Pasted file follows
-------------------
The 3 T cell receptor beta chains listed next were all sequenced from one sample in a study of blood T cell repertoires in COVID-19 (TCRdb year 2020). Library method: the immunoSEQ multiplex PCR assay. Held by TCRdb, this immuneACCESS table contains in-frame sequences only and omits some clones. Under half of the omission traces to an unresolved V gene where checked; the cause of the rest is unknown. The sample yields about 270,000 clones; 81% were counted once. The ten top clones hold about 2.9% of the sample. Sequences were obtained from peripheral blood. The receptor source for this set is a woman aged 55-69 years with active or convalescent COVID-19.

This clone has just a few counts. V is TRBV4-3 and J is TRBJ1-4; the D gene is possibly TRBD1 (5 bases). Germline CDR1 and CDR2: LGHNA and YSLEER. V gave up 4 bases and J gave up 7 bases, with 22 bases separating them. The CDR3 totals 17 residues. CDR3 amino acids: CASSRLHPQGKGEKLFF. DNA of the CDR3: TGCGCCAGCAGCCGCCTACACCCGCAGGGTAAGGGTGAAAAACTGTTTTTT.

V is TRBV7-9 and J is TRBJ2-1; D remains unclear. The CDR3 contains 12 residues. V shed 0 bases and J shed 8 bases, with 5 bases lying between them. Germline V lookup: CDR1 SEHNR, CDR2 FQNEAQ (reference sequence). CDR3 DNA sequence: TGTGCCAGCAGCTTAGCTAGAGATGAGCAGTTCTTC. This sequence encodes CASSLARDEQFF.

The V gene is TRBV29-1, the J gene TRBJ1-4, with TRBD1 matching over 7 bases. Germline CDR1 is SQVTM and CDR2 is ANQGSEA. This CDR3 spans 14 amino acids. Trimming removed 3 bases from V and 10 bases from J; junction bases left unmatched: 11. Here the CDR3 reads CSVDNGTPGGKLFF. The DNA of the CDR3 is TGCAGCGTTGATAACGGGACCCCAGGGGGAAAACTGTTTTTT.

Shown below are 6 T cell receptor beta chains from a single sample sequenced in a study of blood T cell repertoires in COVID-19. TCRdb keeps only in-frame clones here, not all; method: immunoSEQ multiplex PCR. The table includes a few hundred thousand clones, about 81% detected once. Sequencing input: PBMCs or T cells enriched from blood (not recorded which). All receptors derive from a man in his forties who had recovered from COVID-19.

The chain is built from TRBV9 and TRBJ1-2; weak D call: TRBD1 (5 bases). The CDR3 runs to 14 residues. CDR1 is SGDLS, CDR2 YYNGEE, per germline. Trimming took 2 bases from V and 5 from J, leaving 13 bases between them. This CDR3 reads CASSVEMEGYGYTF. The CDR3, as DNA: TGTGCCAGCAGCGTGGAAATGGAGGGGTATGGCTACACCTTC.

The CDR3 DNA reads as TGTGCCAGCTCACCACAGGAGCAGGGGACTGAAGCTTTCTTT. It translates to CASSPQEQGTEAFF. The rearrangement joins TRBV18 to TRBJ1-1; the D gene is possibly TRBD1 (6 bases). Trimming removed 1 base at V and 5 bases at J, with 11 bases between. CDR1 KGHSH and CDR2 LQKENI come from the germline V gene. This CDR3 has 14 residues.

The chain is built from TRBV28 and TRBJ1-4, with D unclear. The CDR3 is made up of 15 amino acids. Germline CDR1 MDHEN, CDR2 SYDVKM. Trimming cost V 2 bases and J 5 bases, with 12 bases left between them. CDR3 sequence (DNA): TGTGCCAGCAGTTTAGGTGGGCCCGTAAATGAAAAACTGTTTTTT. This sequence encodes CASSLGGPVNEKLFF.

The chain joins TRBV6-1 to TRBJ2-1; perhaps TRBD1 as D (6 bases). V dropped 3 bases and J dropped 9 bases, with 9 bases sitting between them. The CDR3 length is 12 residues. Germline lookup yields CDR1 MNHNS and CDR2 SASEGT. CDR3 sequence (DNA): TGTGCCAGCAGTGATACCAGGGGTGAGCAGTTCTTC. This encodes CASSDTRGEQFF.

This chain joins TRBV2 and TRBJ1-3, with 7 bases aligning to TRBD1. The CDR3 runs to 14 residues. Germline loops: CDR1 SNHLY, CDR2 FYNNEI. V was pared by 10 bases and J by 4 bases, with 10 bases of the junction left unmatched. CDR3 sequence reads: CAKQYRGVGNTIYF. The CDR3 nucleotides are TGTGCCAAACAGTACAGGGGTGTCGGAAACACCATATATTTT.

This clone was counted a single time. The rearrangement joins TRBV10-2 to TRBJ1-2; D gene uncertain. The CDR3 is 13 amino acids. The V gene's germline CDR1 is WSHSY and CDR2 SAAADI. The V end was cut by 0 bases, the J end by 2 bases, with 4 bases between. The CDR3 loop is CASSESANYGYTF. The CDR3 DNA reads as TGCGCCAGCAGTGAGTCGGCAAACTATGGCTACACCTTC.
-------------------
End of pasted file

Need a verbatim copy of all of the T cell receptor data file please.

The 3 T cell receptor beta chains listed next were all sequenced from one sample in a study of blood T cell repertoires in COVID-19 (TCRdb year 2020). Library method: the immunoSEQ multiplex PCR assay. Held by TCRdb, this immuneACCESS table contains in-frame sequences only and omits some clones. Under half of the omission traces to an unresolved V gene where checked; the cause of the rest is unknown. The sample yields about 270,000 clones; 81% were counted once. The ten top clones hold about 2.9% of the sample. Sequences were obtained from peripheral blood. The receptor source for this set is a woman aged 55-69 years with active or convalescent COVID-19.

This clone has just a few counts. V is TRBV4-3 and J is TRBJ1-4; the D gene is possibly TRBD1 (5 bases). Germline CDR1 and CDR2: LGHNA and YSLEER. V gave up 4 bases and J gave up 7 bases, with 22 bases separating them. The CDR3 totals 17 residues. CDR3 amino acids: CASSRLHPQGKGEKLFF. DNA of the CDR3: TGCGCCAGCAGCCGCCTACACCCGCAGGGTAAGGGTGAAAAACTGTTTTTT.

V is TRBV7-9 and J is TRBJ2-1; D remains unclear. The CDR3 contains 12 residues. V shed 0 bases and J shed 8 bases, with 5 bases lying between them. Germline V lookup: CDR1 SEHNR, CDR2 FQNEAQ (reference sequence). CDR3 DNA sequence: TGTGCCAGCAGCTTAGCTAGAGATGAGCAGTTCTTC. This sequence encodes CASSLARDEQFF.

The V gene is TRBV29-1, the J gene TRBJ1-4, with TRBD1 matching over 7 bases. Germline CDR1 is SQVTM and CDR2 is ANQGSEA. This CDR3 spans 14 amino acids. Trimming removed 3 bases from V and 10 bases from J; junction bases left unmatched: 11. Here the CDR3 reads CSVDNGTPGGKLFF. The DNA of the CDR3 is TGCAGCGTTGATAACGGGACCCCAGGGGGAAAACTGTTTTTT.

Shown below are 6 T cell receptor beta chains from a single sample sequenced in a study of blood T cell repertoires in COVID-19. TCRdb keeps only in-frame clones here, not all; method: immunoSEQ multiplex PCR. The table includes a few hundred thousand clones, about 81% detected once. Sequencing input: PBMCs or T cells enriched from blood (not recorded which). All receptors derive from a man in his forties who had recovered from COVID-19.

The chain is built from TRBV9 and TRBJ1-2; weak D call: TRBD1 (5 bases). The CDR3 runs to 14 residues. CDR1 is SGDLS, CDR2 YYNGEE, per germline. Trimming took 2 bases from V and 5 from J, leaving 13 bases between them. This CDR3 reads CASSVEMEGYGYTF. The CDR3, as DNA: TGTGCCAGCAGCGTGGAAATGGAGGGGTATGGCTACACCTTC.

The CDR3 DNA reads as TGTGCCAGCTCACCACAGGAGCAGGGGACTGAAGCTTTCTTT. It translates to CASSPQEQGTEAFF. The rearrangement joins TRBV18 to TRBJ1-1; the D gene is possibly TRBD1 (6 bases). Trimming removed 1 base at V and 5 bases at J, with 11 bases between. CDR1 KGHSH and CDR2 LQKENI come from the germline V gene. This CDR3 has 14 residues.

The chain is built from TRBV28 and TRBJ1-4, with D unclear. The CDR3 is made up of 15 amino acids. Germline CDR1 MDHEN, CDR2 SYDVKM. Trimming cost V 2 bases and J 5 bases, with 12 bases left between them. CDR3 sequence (DNA): TGTGCCAGCAGTTTAGGTGGGCCCGTAAATGAAAAACTGTTTTTT. This sequence encodes CASSLGGPVNEKLFF.

The chain joins TRBV6-1 to TRBJ2-1; perhaps TRBD1 as D (6 bases). V dropped 3 bases and J dropped 9 bases, with 9 bases sitting between them. The CDR3 length is 12 residues. Germline lookup yields CDR1 MNHNS and CDR2 SASEGT. CDR3 sequence (DNA): TGTGCCAGCAGTGATACCAGGGGTGAGCAGTTCTTC. This encodes CASSDTRGEQFF.

This chain joins TRBV2 and TRBJ1-3, with 7 bases aligning to TRBD1. The CDR3 runs to 14 residues. Germline loops: CDR1 SNHLY, CDR2 FYNNEI. V was pared by 10 bases and J by 4 bases, with 10 bases of the junction left unmatched. CDR3 sequence reads: CAKQYRGVGNTIYF. The CDR3 nucleotides are TGTGCCAAACAGTACAGGGGTGTCGGAAACACCATATATTTT.

This clone was counted a single time. The rearrangement joins TRBV10-2 to TRBJ1-2; D gene uncertain. The CDR3 is 13 amino acids. The V gene's germline CDR1 is WSHSY and CDR2 SAAADI. The V end was cut by 0 bases, the J end by 2 bases, with 4 bases between. The CDR3 loop is CASSESANYGYTF. The CDR3 DNA reads as TGCGCCAGCAGTGAGTCGGCAAACTATGGCTACACCTTC.